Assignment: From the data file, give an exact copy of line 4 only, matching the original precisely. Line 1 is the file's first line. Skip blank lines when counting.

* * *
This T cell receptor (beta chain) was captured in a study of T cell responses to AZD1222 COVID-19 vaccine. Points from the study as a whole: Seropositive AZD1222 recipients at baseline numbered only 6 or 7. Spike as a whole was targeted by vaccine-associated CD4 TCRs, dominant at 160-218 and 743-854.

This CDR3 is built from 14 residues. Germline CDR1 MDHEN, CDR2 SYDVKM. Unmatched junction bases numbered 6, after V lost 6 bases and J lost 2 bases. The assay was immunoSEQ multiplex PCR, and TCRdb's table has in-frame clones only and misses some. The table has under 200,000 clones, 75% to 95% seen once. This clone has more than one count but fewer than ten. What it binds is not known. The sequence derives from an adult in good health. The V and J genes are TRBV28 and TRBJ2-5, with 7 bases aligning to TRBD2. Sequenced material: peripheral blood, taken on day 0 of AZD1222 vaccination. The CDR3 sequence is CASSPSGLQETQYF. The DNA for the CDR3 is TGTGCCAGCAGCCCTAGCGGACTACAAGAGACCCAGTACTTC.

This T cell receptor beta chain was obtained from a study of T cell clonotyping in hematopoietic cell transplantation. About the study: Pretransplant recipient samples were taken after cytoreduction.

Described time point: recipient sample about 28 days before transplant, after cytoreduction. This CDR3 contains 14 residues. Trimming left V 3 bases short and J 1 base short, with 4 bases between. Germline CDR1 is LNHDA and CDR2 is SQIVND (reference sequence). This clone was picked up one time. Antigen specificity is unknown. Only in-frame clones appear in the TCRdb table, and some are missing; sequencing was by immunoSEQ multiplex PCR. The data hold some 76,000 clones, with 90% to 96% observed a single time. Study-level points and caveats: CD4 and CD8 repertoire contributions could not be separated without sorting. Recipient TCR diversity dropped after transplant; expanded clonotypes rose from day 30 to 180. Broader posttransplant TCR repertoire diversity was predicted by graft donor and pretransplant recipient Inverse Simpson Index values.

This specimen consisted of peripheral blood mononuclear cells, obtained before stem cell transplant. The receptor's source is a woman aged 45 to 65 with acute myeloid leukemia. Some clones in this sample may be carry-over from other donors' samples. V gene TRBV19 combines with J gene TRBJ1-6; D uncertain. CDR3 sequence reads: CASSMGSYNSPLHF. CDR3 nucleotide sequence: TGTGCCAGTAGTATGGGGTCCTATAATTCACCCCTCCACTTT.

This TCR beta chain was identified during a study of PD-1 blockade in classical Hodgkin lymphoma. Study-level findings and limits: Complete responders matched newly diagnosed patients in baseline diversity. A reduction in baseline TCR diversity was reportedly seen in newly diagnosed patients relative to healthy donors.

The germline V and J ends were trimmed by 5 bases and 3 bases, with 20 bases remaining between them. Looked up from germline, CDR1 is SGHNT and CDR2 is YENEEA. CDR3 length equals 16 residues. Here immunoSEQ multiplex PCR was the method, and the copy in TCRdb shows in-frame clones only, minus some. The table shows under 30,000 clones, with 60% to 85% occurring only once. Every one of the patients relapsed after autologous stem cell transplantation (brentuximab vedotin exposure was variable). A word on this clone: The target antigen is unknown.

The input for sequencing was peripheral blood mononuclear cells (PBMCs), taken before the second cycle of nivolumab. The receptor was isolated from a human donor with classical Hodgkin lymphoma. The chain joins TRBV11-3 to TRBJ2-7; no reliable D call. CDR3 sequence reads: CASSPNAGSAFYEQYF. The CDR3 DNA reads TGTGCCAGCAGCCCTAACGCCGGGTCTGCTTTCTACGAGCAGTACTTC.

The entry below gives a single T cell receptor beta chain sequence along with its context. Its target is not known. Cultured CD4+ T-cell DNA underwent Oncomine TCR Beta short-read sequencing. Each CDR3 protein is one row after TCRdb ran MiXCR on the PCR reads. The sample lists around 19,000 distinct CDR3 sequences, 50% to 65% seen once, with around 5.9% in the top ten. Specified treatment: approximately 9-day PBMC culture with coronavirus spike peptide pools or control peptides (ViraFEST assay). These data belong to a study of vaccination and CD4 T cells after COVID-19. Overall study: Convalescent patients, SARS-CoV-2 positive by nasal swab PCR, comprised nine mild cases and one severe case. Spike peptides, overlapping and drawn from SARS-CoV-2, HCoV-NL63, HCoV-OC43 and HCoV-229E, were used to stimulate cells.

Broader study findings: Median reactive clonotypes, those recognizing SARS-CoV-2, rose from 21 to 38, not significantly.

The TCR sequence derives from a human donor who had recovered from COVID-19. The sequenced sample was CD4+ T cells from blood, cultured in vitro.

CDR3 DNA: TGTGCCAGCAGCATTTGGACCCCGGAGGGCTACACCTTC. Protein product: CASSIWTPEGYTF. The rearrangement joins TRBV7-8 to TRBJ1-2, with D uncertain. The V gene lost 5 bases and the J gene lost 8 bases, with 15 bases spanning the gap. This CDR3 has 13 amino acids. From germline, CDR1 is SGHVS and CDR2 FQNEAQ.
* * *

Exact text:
Described time point: recipient sample about 28 days before transplant, after cytoreduction. This CDR3 contains 14 residues. Trimming left V 3 bases short and J 1 base short, with 4 bases between. Germline CDR1 is LNHDA and CDR2 is SQIVND (reference sequence). This clone was picked up one time. Antigen specificity is unknown. Only in-frame clones appear in the TCRdb table, and some are missing; sequencing was by immunoSEQ multiplex PCR. The data hold some 76,000 clones, with 90% to 96% observed a single time. Study-level points and caveats: CD4 and CD8 repertoire contributions could not be separated without sorting. Recipient TCR diversity dropped after transplant; expanded clonotypes rose from day 30 to 180. Broader posttransplant TCR repertoire diversity was predicted by graft donor and pretransplant recipient Inverse Simpson Index values.